LL has been extensively implemented to support urban innovation (http://www.openlivinglabs.eu/). A few experiences are also mentioned in the scientific literature about LL for Urban adaptation to climate change (e.g. https://www.gfdrr.org/innovation-lab; http://resilient-cities.iclei.org/). These experiences show the LL’s potentialities to actively involve a wide range of actors in a creative co-development process, and to guarantee the long term sustainability of the creative environment (World Bank, 2014). The project will implement a well known approach for organizing and managing the LL activities, the 7-step LEADERS approach. The 7 steps of the LEADERS approach are as follows (Molinari et al., 2013): Localize and identify your stakeholders; Establish a Living Lab PPP; Assess the relevance of «translocal» issues; Deploy an ICT infrastructure for the Living Lab; Establish a local and/or « translocal » 4P community (Private Public People Partnerships); Run one or more User Driven, Open Innovation pilots; Summarize and evaluate the results. This stepwise oriented approach brings with it the advantage of letting the individual urban labs autonomous in self-organizing the respective activities (under various profiles, i.e. tools trialed, adopted methodologies for user integration etc.) while at the same time being “constitutionally” oriented towards the convergence to a single, common model that will be among the key aspects of project’s permanent heritage.
Living Labs will be used for the urban planning sector (WP4).
Joint fact-finding (JFF) is a collaborative approach for tackling wicked problems by bridging divides between science and policy insights and by reconciling different stakeholders’ views in situations. Moreover the decision context includes uncertainties and differences of opinion (and underlying values). Yet, finding common ground can be sufficient beneficial for all (or at least for a crucial majority) so as to motivate the effort of evaluation and convergence. It is typically a multi-stage process in which first agreement on the key questions and key shortfalls in information is sought. Subsequent steps aim to reduce the information shortfall and specify the criteria and evaluation approach(es). Gradually applications of JFF have been arising for adaptation planning and articulation of the consequent needs for climate services (Schenk et al 2016). JFF will be applied to the exercises for the Finance sector (WP2) and the Tourism sector (WP3).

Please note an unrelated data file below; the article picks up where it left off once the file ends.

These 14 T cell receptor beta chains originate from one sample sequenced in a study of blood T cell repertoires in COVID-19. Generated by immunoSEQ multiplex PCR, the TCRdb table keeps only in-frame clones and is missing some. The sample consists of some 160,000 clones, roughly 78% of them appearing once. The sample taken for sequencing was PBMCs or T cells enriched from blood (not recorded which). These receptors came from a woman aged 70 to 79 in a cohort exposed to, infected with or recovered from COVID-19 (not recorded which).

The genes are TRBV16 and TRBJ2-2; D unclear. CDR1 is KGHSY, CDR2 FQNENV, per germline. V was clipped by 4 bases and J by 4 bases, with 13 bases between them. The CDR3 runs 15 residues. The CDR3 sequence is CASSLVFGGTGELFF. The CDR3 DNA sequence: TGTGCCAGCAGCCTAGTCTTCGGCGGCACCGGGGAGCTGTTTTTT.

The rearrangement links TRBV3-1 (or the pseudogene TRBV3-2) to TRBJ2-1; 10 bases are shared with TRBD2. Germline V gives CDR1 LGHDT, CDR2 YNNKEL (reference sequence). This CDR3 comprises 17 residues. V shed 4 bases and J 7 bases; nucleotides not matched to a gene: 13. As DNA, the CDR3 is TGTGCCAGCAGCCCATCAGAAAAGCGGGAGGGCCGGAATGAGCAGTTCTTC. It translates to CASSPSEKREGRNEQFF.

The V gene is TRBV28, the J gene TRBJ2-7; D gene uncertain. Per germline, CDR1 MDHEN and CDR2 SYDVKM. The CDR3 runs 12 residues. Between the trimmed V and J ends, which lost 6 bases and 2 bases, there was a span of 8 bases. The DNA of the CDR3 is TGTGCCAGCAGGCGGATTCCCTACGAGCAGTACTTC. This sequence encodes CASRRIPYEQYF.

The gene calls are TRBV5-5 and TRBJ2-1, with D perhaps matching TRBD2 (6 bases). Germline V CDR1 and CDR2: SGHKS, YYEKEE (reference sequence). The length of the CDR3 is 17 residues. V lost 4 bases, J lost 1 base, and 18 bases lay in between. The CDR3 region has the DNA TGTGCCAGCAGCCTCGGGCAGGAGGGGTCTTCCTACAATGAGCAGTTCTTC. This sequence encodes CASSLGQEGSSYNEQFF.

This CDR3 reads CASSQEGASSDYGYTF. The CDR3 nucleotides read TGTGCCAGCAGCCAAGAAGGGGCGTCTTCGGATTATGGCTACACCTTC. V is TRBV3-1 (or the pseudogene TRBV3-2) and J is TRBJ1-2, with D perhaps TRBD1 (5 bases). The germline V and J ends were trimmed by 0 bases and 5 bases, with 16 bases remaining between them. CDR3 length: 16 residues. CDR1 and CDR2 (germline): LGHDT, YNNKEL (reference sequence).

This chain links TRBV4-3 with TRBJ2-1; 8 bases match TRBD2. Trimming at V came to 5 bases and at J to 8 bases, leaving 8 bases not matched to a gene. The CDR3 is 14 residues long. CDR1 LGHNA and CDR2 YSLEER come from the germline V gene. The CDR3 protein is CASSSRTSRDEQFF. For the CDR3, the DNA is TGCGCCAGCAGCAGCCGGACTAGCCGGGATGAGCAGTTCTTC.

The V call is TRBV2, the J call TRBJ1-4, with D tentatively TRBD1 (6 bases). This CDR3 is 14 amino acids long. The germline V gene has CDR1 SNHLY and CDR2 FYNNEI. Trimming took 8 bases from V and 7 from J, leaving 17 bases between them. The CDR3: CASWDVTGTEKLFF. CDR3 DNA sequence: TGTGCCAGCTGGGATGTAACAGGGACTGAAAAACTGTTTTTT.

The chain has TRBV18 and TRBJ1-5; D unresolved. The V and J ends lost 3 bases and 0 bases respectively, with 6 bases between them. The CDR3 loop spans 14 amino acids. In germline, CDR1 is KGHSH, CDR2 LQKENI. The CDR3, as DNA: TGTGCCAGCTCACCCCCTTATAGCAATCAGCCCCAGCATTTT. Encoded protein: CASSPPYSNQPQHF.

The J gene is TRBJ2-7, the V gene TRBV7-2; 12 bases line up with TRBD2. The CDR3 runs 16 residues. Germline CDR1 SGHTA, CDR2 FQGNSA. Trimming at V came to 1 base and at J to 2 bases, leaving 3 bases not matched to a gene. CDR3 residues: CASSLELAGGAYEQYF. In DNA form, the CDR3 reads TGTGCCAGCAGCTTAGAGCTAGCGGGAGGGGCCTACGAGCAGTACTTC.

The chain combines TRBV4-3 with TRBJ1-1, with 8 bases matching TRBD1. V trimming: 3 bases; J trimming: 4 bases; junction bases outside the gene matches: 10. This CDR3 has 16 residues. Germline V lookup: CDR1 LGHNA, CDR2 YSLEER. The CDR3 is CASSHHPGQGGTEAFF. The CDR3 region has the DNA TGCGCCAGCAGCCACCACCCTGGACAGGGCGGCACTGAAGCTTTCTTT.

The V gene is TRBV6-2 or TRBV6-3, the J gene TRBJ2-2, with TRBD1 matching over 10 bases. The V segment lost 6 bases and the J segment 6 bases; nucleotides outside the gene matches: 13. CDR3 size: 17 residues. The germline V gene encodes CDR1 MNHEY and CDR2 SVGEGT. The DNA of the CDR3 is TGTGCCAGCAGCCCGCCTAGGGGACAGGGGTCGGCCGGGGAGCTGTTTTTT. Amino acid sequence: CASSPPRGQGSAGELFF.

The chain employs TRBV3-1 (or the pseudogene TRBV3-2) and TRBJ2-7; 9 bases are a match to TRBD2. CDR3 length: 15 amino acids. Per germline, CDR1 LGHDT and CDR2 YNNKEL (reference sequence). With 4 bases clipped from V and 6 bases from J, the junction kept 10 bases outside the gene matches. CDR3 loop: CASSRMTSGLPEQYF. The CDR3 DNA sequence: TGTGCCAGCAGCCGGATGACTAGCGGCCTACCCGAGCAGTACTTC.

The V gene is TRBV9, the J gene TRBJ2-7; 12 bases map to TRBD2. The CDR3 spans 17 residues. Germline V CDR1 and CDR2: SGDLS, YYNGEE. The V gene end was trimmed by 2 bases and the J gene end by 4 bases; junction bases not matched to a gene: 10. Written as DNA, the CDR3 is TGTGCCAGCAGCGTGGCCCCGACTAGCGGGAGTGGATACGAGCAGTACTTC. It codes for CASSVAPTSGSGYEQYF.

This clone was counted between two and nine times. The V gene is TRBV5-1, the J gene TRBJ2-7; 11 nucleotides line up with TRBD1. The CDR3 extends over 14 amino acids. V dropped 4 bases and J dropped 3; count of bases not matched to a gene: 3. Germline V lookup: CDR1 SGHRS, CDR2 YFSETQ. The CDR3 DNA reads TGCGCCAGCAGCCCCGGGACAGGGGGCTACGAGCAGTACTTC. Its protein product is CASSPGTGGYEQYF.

For the finance sector the evaluation of CS offers and responses will be based on the assumption that in this sector formal structured choice processes prevail. Various approaches can be considered for evaluation, such as Analytical Hierarchical Programming (AHP) and Elimination by Aspects (EBA). Especially the latter one may be assumed to be a relevant representation for selection of CS in the Finance sector. Such tools will be applied only later on in the market development exploration, initially the emphasis is on Joint Fact Finding.
With Social Network Analysis (SNA) complex networks of interactions taking place during a decision-making process, for example about climate change adaptation measures, can be analyzed. In other terms, the SNA will allow to investigate with whom the decision-makers interact during the process, and to analyze the mechanisms of interaction. In SNA, three different kinds of interaction mechanism are considered: i.e. information sharing, cooperative task performance, conflict. By means of SNA not only the main actors in a network but all potential stakeholders that need to be involved in the study can be identified, too. For what concerns the identification of potential barriers for CS mainstreaming in the climate adaptation decision-making processes, the analysis of the networks can be used to identify the main vulnerability in the network.
The nine partners and the Advisory Expert Committee (AEC) of the project are extremely well placed to analyze the current weaknesses in the climate services deployment approaches and systems, identify opportunities and potentials, rigorously test market development approaches, and engage a large variety of climate service users and other stakeholders. The excellence of the consortium can be summarized as:
The overarching call topic of climate services market research covers two topics, which are addressed in EU-MACS and the twin project MARCO (Market Research for a Climate services Observatory). The main goal in MARCO is to analyse the European and international characteristics of the climate services market and provide a foresight into future market developments.
The MARCO project’s key objectives are:
The MARCO consortium consists of eleven partners including market research experts, climate scientists, climate services practitioners, innovation actors. All these experts are lead by the Climate KIC France. Some partners such as the Finnish Meteorological Institute, the Climate Service Center Germany, Joanneum Research and UnternehmerTUM are partners in both projects.
The projects MARCO and EU-MACS have been cooperating over the course of the entire duration of the projects, including a common kick-off meeting, common sessions in – among others – ECCA 2017, 1st Festival of the Climateurope project, the 2nd General Assembly of Copernicus Climate Change Services, COP24(as part of larger EU project session).
The projects also produce a common synthesis report (D5.3)